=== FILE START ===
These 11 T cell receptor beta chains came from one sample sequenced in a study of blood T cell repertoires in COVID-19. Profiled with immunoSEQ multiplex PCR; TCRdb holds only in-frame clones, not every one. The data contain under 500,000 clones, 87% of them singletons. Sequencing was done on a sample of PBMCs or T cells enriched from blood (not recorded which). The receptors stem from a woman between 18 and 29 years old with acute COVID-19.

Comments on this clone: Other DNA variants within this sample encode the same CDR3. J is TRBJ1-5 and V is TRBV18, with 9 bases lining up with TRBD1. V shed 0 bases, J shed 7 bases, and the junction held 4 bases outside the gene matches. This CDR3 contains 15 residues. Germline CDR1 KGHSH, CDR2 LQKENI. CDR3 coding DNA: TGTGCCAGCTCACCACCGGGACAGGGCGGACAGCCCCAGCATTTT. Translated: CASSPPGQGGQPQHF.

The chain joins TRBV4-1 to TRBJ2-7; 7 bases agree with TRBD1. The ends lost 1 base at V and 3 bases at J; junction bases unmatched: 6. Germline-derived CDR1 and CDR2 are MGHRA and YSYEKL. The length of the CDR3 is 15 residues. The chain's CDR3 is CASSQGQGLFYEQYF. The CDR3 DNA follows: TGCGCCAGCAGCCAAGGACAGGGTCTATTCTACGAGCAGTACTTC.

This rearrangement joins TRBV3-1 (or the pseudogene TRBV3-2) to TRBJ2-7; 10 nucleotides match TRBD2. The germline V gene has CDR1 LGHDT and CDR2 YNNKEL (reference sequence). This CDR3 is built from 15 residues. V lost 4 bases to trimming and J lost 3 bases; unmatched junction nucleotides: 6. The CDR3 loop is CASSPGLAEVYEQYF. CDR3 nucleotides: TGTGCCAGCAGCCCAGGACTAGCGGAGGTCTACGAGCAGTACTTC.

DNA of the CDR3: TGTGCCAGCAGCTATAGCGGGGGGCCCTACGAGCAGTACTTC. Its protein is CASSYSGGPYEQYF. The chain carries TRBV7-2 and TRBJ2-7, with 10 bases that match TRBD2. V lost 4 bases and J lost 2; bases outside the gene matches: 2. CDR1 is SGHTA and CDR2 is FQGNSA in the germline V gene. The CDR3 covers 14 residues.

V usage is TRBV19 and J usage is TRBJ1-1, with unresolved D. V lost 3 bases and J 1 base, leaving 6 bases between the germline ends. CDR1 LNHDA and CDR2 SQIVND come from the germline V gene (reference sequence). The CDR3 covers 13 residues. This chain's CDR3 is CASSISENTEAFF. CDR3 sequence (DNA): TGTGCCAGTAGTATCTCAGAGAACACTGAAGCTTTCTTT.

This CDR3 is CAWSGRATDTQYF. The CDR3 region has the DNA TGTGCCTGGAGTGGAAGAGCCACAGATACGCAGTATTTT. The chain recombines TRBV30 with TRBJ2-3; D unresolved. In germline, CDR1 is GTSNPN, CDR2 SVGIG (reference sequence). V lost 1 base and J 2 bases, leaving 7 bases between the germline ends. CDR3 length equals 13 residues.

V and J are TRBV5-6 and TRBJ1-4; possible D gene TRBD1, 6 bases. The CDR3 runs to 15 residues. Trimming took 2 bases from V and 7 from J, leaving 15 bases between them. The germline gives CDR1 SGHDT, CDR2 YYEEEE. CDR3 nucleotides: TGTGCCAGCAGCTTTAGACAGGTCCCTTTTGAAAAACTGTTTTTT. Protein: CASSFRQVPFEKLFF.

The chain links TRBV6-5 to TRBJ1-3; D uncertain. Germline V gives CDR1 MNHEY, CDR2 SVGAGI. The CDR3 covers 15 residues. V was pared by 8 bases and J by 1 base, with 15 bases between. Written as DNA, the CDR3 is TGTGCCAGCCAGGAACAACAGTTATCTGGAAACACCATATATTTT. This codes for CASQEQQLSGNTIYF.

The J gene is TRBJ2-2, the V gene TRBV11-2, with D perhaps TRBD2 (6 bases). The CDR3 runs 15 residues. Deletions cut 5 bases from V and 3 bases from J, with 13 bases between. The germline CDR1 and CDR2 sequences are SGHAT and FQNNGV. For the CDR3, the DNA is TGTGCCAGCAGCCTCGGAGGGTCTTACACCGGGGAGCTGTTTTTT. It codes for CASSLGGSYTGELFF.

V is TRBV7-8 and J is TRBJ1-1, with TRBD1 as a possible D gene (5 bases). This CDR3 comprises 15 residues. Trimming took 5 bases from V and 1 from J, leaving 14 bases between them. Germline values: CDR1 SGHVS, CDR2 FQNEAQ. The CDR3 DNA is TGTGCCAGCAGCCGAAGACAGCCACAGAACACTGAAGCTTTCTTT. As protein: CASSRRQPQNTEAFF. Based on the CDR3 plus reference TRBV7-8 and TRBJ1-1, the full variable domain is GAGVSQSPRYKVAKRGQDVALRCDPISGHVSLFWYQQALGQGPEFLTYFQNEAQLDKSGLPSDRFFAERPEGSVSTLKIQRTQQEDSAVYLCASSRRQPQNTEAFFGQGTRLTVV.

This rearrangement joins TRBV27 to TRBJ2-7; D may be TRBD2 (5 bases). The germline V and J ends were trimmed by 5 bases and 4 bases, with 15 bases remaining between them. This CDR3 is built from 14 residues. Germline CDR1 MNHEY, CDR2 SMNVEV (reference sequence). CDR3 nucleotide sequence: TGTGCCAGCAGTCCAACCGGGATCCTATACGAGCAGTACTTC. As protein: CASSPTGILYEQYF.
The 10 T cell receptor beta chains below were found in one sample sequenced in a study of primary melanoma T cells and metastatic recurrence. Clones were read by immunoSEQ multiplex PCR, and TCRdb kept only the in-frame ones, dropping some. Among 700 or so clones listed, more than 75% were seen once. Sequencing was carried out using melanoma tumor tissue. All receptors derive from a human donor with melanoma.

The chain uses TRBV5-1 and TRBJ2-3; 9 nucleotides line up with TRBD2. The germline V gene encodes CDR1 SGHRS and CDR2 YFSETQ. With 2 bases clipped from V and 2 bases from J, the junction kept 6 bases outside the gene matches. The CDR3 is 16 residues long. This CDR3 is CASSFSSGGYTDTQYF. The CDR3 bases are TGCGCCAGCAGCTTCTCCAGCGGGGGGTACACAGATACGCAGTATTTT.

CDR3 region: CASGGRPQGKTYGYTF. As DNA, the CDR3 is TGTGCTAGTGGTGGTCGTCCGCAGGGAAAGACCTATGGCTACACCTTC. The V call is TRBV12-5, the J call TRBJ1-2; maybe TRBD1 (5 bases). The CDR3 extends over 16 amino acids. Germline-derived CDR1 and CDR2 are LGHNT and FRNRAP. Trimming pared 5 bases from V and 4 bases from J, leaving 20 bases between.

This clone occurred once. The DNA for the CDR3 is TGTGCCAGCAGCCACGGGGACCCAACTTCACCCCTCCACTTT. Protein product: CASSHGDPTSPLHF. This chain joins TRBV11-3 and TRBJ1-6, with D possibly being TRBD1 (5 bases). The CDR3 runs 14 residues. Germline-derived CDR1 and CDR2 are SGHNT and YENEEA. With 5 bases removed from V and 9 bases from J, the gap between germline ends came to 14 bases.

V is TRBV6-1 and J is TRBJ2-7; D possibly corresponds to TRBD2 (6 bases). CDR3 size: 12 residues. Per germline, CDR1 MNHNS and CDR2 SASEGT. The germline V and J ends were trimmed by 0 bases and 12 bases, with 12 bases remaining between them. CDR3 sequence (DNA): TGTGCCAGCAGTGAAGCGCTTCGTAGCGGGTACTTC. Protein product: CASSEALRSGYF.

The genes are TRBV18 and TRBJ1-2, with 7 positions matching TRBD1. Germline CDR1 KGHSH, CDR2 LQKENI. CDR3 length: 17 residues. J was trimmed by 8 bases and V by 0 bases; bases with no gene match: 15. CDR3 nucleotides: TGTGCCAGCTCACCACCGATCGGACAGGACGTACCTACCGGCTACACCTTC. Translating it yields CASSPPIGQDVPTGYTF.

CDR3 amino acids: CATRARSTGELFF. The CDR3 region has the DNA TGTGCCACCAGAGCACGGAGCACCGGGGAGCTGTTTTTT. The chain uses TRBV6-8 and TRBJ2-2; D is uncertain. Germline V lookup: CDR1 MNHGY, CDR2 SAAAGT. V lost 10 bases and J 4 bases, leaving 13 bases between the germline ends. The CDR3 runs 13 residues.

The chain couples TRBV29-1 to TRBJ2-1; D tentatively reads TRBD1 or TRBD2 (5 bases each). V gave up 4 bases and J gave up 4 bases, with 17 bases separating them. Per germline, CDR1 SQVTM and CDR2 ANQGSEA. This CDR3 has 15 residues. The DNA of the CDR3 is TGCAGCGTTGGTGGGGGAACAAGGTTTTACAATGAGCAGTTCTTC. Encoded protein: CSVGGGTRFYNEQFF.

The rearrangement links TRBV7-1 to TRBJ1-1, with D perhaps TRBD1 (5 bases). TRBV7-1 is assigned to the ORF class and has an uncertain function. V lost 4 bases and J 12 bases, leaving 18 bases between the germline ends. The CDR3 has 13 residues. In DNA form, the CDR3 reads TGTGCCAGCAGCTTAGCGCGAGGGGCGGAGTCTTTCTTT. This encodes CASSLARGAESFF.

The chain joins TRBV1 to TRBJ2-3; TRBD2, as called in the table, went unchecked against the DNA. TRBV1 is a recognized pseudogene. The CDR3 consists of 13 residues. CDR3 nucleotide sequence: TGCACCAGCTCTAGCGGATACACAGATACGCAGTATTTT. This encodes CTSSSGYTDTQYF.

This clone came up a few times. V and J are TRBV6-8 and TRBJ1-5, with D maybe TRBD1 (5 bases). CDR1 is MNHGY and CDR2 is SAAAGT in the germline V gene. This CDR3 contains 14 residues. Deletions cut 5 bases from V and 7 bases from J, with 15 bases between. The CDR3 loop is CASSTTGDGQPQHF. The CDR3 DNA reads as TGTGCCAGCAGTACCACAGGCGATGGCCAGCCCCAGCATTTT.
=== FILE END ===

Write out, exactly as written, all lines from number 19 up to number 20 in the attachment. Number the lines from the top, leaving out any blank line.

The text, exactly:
CDR3 amino acids: CATRARSTGELFF. The CDR3 region has the DNA TGTGCCACCAGAGCACGGAGCACCGGGGAGCTGTTTTTT. The chain uses TRBV6-8 and TRBJ2-2; D is uncertain. Germline V lookup: CDR1 MNHGY, CDR2 SAAAGT. V lost 10 bases and J 4 bases, leaving 13 bases between the germline ends. The CDR3 runs 13 residues.

The chain couples TRBV29-1 to TRBJ2-1; D tentatively reads TRBD1 or TRBD2 (5 bases each). V gave up 4 bases and J gave up 4 bases, with 17 bases separating them. Per germline, CDR1 SQVTM and CDR2 ANQGSEA. This CDR3 has 15 residues. The DNA of the CDR3 is TGCAGCGTTGGTGGGGGAACAAGGTTTTACAATGAGCAGTTCTTC. Encoded protein: CSVGGGTRFYNEQFF.